If you are keen on doing TDD with Android, you may have stumbled upon the dreaded
java.lang.RuntimeException: Stub! when you try to test drive your code with different contexts as input. For us, most of the time we use context is to get some resources out of it, either string, bool, raw, you name it. These resources may change execution behavior, and thus we are required to test with different resources to cover all cases.
Soon you learn that it is not straightforward to get the default Android’s
Context out of the way, even with
MockContext. That is one of the reasons why we see test frameworks such as Robolectric (or mock framework such as Mockito, PowerMock) getting popular. While it is convenient to let Robolectric build an activity for you and use it as the context, or mock up your own context using Mockito, there is a more structured way of making Context work for you in testing.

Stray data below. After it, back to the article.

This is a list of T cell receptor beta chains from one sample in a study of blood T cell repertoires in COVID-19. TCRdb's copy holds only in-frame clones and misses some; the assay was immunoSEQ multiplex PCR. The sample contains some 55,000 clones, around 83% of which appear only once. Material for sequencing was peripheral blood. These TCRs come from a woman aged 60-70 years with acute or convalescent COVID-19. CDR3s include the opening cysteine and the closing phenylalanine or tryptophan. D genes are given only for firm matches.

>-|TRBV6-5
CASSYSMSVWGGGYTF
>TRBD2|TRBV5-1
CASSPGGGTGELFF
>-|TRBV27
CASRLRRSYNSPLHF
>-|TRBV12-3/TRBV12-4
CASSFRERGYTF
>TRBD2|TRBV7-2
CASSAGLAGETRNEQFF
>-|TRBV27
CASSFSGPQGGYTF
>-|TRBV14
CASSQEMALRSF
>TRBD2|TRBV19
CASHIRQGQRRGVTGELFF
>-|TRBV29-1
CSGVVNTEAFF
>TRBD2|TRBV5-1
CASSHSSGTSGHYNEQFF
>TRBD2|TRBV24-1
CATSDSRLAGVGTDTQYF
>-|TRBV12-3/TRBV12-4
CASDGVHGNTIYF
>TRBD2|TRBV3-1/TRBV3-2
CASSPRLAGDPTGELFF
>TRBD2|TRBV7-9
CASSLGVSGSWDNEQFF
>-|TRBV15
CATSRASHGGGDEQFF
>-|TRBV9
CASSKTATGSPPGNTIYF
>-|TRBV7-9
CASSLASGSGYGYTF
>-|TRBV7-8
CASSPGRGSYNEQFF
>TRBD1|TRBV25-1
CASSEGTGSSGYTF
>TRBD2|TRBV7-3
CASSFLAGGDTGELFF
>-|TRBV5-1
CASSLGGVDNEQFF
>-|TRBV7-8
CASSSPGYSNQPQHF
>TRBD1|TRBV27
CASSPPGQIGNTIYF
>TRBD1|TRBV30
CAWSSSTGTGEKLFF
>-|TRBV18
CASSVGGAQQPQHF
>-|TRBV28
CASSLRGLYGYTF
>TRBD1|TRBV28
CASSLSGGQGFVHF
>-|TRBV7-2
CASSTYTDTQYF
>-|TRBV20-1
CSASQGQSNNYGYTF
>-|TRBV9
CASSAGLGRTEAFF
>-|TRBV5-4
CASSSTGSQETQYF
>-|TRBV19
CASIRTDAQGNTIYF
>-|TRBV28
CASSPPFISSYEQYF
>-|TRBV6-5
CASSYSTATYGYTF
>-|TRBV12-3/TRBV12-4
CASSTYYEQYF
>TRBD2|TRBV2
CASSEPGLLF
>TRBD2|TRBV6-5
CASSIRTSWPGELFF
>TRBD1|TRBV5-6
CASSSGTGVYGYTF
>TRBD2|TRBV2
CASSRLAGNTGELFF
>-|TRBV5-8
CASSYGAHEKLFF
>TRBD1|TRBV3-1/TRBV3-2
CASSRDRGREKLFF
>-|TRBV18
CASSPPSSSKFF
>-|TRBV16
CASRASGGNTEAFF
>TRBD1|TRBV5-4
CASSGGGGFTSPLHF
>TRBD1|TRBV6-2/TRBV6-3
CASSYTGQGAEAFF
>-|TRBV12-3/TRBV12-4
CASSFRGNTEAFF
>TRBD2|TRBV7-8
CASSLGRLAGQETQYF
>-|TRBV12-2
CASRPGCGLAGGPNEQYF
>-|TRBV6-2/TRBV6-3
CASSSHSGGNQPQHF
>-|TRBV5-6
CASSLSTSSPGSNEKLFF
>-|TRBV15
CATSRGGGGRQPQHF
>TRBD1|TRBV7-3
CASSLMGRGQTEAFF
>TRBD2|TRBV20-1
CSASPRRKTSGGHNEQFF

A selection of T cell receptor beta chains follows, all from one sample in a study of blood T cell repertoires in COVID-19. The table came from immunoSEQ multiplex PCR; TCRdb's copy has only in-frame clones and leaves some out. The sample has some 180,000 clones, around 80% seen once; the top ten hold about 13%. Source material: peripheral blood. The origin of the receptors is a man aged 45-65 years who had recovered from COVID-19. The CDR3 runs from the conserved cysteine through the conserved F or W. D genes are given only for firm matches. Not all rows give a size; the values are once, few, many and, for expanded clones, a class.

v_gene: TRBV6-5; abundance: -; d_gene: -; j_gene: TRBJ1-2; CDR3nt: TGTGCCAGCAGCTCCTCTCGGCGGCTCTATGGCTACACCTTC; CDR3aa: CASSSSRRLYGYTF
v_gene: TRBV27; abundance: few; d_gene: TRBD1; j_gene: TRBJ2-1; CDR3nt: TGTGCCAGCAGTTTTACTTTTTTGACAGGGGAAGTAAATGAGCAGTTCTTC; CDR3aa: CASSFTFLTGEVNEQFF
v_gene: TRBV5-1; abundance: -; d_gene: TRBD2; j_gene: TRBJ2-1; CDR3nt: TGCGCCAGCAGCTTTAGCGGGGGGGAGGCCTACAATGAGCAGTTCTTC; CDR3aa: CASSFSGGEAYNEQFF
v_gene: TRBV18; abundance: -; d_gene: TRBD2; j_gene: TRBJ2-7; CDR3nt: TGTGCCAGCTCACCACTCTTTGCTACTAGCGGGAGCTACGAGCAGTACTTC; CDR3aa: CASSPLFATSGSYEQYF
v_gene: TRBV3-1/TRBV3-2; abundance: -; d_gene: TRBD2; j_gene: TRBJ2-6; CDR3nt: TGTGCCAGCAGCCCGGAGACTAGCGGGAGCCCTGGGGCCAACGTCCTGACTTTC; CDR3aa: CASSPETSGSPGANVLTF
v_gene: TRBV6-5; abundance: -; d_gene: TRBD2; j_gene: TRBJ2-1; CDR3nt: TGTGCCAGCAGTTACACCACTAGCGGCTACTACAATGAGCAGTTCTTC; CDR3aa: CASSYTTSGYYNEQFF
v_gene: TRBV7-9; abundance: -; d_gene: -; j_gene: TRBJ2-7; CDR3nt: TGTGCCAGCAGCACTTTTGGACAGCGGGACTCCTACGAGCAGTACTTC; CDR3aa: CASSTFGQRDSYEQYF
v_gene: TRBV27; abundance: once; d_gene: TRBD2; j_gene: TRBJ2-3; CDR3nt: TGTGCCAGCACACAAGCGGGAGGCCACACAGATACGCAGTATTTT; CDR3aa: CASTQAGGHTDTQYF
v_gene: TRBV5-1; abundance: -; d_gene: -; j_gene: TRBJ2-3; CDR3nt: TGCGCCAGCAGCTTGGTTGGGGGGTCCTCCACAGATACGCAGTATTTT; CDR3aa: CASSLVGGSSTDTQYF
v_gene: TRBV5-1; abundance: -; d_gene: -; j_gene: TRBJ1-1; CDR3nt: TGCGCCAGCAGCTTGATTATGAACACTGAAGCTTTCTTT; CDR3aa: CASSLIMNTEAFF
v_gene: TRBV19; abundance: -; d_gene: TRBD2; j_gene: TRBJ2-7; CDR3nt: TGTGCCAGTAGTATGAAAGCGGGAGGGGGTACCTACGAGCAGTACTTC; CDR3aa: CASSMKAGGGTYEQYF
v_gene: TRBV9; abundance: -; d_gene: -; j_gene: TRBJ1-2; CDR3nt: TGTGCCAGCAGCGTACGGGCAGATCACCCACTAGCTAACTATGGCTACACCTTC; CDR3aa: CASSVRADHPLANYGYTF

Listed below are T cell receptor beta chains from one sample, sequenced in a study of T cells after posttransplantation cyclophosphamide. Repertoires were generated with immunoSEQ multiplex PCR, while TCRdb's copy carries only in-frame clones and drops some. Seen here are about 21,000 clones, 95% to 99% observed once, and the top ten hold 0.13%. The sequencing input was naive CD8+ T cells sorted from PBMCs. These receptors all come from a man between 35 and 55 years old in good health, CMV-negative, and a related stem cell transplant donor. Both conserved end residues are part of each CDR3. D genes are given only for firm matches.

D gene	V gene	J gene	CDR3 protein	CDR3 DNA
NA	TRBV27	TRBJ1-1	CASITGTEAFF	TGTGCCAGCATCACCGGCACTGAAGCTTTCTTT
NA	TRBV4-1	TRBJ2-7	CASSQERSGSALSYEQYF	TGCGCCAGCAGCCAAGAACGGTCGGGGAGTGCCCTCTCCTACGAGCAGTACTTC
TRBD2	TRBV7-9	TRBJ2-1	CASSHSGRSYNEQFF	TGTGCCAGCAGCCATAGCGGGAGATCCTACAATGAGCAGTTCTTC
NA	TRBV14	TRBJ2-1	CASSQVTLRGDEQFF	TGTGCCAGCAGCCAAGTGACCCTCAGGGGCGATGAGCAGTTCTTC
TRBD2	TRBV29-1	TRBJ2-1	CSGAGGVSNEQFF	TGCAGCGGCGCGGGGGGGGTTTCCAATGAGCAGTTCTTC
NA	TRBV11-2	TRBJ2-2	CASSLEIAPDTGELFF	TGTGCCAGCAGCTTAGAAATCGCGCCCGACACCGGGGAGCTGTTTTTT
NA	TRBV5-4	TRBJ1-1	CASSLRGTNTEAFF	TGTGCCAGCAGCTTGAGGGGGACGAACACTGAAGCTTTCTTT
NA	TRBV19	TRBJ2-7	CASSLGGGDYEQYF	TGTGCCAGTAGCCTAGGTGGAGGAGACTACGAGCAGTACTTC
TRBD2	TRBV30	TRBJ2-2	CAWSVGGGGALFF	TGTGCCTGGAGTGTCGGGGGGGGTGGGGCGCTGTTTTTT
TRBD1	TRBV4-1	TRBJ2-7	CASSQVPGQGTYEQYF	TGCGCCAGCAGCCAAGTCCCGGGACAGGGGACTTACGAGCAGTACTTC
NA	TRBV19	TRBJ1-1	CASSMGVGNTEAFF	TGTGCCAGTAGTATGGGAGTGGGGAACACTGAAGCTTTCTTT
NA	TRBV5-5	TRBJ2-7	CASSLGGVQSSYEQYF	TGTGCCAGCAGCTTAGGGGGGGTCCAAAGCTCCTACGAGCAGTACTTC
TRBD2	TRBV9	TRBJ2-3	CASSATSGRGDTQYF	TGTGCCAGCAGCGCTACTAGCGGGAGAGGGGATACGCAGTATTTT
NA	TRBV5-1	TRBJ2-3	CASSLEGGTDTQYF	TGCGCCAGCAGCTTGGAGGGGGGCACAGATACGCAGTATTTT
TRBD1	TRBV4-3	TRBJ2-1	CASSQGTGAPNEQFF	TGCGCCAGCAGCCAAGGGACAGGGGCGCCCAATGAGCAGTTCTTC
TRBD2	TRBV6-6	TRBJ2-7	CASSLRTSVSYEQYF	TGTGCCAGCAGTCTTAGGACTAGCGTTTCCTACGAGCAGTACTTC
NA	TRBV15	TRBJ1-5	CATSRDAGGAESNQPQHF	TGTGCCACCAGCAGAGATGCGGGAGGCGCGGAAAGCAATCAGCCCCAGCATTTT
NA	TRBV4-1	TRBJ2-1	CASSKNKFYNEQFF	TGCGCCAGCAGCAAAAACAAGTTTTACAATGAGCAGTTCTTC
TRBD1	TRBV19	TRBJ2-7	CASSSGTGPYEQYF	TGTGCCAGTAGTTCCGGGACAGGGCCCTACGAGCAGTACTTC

The reason why you can’t get
Context out of your way in the first place is because it is a class, and you need to construct a specific instance to use it in testing, and it is just impossible to construct a real one! But what if it’s an interface? Then you can pass the interface around, and have a mock implementation of that interface to be used in testing instead of the real one?
With that in mind, we come up with the solution of having a
ContextWrapper, which serves exact same purpose as Android’s
Context, delegating all tasks to Android’s
Context, and implements an interface, says
IContext, that we will pass around instead of Android’s
Context object. This
IContext at a glance will look very much like what Android’s
Context offers, and you can add in more as you go along with your project.
Below is a simplified example of how we implement this pattern. Now at least you can test
AppUtils’ method without worrying about how to construct a